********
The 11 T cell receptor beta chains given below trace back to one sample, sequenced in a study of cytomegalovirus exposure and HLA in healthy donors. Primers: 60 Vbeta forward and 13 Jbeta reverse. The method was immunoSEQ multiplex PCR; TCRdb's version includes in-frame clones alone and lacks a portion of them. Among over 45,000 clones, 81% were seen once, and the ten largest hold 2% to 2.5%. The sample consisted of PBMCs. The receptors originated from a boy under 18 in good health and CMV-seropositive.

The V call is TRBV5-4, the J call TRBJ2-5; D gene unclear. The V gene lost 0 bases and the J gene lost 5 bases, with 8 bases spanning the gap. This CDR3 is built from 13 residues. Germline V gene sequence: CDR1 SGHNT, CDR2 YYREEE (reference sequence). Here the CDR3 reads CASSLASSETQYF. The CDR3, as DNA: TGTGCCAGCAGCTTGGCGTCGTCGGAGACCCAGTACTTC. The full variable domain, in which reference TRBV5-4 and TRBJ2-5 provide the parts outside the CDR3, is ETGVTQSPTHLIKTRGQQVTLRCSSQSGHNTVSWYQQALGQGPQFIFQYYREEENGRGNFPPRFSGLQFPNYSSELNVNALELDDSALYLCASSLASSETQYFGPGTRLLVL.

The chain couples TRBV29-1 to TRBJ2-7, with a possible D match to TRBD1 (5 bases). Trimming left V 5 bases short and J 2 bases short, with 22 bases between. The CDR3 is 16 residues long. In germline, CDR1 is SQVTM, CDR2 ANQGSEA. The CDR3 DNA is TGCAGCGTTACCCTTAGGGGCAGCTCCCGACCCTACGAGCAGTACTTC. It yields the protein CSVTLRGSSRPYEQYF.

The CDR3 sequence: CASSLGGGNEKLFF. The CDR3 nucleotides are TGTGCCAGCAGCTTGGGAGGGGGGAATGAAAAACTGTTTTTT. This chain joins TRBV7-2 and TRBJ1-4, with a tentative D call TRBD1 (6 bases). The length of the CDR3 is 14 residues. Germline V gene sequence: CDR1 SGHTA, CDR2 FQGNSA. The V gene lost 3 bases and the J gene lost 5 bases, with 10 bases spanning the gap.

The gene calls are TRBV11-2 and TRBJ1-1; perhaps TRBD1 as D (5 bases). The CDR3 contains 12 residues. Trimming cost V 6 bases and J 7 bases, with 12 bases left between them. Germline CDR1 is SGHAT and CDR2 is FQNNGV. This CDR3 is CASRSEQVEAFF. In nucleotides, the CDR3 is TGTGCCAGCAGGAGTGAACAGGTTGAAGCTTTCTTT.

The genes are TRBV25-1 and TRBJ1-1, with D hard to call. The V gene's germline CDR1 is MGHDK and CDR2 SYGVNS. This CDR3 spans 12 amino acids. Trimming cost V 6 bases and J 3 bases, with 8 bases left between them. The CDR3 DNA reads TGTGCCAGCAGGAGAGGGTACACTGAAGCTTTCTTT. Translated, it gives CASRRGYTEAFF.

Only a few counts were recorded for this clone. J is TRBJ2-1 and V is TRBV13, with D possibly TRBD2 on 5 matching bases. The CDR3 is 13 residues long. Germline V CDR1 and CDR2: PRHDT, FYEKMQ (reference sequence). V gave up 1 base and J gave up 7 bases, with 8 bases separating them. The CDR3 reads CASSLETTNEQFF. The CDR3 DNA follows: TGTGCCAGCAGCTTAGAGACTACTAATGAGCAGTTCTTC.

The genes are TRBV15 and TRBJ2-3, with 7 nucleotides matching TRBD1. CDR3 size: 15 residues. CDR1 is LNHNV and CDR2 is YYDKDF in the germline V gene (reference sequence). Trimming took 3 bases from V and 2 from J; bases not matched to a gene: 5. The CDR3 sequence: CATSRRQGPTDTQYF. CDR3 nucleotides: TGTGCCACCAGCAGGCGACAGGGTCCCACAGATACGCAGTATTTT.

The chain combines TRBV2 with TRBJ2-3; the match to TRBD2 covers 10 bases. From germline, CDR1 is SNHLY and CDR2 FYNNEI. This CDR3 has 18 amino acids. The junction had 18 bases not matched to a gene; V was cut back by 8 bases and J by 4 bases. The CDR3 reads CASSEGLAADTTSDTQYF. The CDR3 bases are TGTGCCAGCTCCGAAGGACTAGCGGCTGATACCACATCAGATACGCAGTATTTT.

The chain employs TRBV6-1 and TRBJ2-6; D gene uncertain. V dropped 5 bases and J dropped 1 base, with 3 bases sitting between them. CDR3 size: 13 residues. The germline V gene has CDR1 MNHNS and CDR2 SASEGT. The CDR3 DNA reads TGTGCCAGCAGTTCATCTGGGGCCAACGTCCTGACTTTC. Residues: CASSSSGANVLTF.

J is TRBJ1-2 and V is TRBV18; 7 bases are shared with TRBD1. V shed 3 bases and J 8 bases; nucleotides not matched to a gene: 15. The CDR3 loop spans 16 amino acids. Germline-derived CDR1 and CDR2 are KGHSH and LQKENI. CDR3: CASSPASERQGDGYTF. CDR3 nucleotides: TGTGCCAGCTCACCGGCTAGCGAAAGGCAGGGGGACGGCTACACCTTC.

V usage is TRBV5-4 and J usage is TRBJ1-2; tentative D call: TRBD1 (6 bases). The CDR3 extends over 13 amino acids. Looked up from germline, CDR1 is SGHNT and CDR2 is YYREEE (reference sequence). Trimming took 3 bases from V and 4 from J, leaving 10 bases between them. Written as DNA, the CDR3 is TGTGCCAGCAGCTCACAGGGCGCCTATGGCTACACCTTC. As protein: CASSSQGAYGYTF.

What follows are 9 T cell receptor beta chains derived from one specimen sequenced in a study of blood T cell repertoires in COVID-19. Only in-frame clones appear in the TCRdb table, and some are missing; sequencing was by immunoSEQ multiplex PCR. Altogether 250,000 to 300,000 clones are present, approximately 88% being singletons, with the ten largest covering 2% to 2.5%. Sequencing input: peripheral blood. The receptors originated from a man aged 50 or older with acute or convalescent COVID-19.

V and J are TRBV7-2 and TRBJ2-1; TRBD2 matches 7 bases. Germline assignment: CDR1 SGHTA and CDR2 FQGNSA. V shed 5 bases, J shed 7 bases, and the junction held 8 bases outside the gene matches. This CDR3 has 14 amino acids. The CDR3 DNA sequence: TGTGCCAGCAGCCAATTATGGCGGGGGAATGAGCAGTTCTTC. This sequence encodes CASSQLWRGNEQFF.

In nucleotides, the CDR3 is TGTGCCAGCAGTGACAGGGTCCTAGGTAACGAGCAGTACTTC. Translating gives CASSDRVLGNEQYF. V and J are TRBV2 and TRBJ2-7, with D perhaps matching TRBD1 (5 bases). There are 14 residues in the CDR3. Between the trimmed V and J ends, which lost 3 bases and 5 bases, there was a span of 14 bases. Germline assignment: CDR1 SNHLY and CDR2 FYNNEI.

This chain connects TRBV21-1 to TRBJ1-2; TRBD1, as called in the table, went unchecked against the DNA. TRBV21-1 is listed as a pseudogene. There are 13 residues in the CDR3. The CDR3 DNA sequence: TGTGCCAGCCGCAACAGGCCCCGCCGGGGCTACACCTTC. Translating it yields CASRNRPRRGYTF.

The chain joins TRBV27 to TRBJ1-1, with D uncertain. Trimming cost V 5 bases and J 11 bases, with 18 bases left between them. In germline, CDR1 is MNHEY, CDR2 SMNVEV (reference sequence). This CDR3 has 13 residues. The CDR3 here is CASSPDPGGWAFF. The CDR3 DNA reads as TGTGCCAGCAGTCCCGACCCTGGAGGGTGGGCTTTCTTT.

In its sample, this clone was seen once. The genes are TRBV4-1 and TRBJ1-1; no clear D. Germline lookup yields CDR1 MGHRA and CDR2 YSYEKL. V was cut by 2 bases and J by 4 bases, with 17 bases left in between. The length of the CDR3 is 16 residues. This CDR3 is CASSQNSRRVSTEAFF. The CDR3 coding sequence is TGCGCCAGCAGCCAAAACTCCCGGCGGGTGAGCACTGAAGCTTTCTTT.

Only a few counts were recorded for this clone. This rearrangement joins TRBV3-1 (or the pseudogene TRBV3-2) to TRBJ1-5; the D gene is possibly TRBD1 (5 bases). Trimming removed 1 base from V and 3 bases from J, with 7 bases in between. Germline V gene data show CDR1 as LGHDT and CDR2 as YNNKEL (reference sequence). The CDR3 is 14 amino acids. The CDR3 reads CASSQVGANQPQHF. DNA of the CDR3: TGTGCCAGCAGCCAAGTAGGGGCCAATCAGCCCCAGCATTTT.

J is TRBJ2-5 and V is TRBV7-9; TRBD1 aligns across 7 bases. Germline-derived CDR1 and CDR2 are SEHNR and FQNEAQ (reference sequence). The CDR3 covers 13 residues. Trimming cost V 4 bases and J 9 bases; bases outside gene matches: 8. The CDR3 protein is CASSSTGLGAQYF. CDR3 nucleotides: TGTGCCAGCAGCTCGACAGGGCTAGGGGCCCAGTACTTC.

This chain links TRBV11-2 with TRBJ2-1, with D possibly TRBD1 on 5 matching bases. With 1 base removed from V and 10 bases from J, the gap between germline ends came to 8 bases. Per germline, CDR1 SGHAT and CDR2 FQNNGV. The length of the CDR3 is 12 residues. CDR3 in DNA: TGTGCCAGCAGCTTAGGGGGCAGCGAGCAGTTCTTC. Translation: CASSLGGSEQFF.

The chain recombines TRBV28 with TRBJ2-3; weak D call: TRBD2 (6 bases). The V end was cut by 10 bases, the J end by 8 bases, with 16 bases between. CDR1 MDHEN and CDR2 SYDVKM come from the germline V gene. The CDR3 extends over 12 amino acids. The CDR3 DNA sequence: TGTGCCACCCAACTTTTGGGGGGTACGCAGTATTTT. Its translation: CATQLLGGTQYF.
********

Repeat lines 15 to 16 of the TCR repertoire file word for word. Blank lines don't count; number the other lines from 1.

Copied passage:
In nucleotides, the CDR3 is TGTGCCAGCAGTGACAGGGTCCTAGGTAACGAGCAGTACTTC. Translating gives CASSDRVLGNEQYF. V and J are TRBV2 and TRBJ2-7, with D perhaps matching TRBD1 (5 bases). There are 14 residues in the CDR3. Between the trimmed V and J ends, which lost 3 bases and 5 bases, there was a span of 14 bases. Germline assignment: CDR1 SNHLY and CDR2 FYNNEI.

This chain connects TRBV21-1 to TRBJ1-2; TRBD1, as called in the table, went unchecked against the DNA. TRBV21-1 is listed as a pseudogene. There are 13 residues in the CDR3. The CDR3 DNA sequence: TGTGCCAGCCGCAACAGGCCCCGCCGGGGCTACACCTTC. Translating it yields CASRNRPRRGYTF.